If you had bothered to take a look at the info I posted from Arrow engines, you'd see there is a huge difference in fuel consumption among NG engines. They rely heavily on load, speed, and air flow. Simple things like a crossflow head, turbochargers, compression ratios, and load ratios, have a big impact on the BTU per horsepower consumed. The information is easy to see on a graph from just one engine with varying loads. Your suggestion of a big six cylinder running slow is a bad one, that is not an efficient way to run any natural gas engine. You will find if you read the fuel consumption graph on a 6 or 8 cylinder engine, at 25% load, it burns more fuel per horsepower than at 75% or 100% load. Thus a more heavily loaded 3 cylinder will use less fuel under the same load. Slower engines also have worse BSFC numbers, because the cylinders have more time to absorb heat. And Arrow published some very specific fuel consumption information comparing an inline 4 and inline 6 without crossflow head, and with crossflow heads, the crossflow heads make a substantial difference on the same engine in the same application. Same with turbos. A company like Arrow would not be experimenting with crossflow heads and turbos if they didn't actually do something important. It's not rocket science, the information is highly published and easy to read. I would have to be really stupid to chose an engine that burns 12,000 BTU/HP when there are engines available that burn less than 7500 BTU/HP. That is an INCREDIBLE difference in efficiency! Yes, inline 6's are great motors, and I love them, but they are not efficient on natural gas without crossflow heads, and they are also not efficient at partial load. An inline 6, pushing 30hp or less, will be in the 12,000 BTU/HP range.

So stop talking and start Doing like all of the active members here.
What an incredibly stupid thing to say. I only asked this question 8 days ago. My timeline for getting this done is absolutely none of your business. And the vast majority of what is talked about on this forum is theory that is never actually put into use. With that kind of attitude I'm not going to bother to come back and share my results. This kind of attitude is why this forum is dying...or pretty much already dead. "All the active members here"...what "active members"? Have you seen how dead this forum is? Most of the people that still post here don't even have an operational cogen system!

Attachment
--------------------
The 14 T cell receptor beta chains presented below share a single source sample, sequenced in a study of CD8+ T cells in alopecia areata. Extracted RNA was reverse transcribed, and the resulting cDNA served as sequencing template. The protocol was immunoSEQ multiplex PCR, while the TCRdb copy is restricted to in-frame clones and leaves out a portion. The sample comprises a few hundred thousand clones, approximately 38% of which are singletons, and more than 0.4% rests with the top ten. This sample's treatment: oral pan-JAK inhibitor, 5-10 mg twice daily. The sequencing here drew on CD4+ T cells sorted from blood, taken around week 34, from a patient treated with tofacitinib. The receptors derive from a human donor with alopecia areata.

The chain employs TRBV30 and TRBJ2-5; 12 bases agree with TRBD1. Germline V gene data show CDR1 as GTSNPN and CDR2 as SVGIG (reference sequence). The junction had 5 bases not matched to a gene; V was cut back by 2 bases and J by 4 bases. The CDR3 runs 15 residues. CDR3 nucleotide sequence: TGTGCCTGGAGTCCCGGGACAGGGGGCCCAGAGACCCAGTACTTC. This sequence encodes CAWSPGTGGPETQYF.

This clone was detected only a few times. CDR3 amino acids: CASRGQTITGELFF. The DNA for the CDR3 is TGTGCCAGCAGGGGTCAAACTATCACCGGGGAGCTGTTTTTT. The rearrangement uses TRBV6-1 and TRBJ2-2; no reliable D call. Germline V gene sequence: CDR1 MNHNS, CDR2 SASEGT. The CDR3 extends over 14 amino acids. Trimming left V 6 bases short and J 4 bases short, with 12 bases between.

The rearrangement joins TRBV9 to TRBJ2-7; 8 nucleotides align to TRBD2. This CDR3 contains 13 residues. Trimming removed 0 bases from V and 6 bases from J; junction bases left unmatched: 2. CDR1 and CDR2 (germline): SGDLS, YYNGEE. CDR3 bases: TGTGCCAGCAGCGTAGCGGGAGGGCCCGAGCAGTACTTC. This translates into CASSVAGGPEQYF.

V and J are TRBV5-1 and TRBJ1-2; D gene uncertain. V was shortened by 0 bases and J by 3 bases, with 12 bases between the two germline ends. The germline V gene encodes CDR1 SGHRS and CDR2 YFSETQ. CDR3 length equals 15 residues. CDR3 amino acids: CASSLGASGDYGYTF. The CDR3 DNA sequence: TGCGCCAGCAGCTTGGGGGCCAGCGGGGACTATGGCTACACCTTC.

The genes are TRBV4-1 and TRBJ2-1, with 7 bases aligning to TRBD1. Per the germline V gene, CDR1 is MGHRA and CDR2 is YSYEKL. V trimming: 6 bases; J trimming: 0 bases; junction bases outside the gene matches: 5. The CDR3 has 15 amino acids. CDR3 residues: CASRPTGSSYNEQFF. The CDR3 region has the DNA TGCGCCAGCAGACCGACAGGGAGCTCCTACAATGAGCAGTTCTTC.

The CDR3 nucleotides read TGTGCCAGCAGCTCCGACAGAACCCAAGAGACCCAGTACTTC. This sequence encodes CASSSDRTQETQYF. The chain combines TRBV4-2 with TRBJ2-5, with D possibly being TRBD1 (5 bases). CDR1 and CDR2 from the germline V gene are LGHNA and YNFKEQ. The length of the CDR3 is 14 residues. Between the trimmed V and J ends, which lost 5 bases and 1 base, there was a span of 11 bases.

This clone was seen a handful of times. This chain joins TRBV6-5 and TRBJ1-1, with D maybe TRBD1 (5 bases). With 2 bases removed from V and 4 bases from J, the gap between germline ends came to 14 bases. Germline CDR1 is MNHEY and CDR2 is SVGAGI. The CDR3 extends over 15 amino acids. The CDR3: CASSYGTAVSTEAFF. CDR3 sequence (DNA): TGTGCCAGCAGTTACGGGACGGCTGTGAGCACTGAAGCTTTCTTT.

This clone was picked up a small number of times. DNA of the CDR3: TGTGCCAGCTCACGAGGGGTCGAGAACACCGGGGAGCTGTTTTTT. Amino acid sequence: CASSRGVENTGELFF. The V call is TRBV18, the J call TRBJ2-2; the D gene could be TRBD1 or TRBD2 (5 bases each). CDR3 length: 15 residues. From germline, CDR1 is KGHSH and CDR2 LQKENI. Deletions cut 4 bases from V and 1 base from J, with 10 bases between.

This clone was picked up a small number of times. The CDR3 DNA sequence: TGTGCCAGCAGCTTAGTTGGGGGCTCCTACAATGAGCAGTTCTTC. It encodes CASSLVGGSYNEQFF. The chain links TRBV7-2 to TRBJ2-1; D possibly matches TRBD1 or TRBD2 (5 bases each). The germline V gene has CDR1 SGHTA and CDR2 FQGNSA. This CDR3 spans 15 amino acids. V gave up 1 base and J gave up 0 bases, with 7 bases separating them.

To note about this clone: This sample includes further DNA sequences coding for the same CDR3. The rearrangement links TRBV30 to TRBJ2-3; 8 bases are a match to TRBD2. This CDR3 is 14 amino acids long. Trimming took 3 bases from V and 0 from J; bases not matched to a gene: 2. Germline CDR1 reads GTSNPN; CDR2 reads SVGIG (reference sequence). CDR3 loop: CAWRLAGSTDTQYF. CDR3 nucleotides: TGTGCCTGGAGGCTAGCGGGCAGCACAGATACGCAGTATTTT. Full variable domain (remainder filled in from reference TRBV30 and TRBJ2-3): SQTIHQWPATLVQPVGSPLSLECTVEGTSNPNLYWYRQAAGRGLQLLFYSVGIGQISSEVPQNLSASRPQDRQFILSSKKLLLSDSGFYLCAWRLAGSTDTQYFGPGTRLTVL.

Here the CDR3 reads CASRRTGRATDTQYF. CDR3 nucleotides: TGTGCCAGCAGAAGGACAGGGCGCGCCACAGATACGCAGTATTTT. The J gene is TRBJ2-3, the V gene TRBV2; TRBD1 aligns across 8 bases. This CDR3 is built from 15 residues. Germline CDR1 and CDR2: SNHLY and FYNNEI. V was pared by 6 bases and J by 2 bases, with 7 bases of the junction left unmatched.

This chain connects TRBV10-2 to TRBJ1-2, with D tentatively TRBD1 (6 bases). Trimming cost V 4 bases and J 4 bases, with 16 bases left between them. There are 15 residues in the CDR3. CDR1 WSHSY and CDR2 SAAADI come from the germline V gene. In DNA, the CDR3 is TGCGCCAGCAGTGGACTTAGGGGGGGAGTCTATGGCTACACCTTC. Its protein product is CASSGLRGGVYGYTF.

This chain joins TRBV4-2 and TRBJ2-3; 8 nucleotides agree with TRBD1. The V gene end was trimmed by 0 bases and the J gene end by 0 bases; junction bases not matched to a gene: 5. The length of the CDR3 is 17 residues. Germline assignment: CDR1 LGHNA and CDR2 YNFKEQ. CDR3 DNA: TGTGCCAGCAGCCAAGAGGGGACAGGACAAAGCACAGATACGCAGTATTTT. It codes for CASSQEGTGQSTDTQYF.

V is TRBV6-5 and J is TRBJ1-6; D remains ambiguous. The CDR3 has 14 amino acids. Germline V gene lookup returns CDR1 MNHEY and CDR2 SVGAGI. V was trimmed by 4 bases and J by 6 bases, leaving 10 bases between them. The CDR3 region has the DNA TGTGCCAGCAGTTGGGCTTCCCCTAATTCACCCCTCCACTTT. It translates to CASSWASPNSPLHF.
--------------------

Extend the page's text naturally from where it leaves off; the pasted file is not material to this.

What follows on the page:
And I'm willing to bet a thousand dollars that those pinto/Onan engines you speak of were never optimized for natural gas, and wasted a shit ton of fuel. Fuel efficiency was likely one of the last things they had on their mind. Even today, small automotive engines used in generators for natural gas are not usually optimized for the NG, they are simply low compression gasoline engines fitted with a mixer. If you are a telecom company, gas is cheap, waste away. I am not a telecom company.

If you want to make any further replies here:
The subject is highly efficient variable speed 30hp natural gas engines. Nothing else is acceptable to talk about here.
« Last Edit: June 11, 2016, 11:10:45 PM by Number21 » Logged
Number21
Jr. Member
**
Posts: 85


View Profile
« Reply #18 on: June 11, 2016, 09:00:21 PM »

it has probably already been mentioned, but how about a dual fuel diesel engine?

the thermoking/isuzu c201 is a 4 cyl engine, that runs forever it seems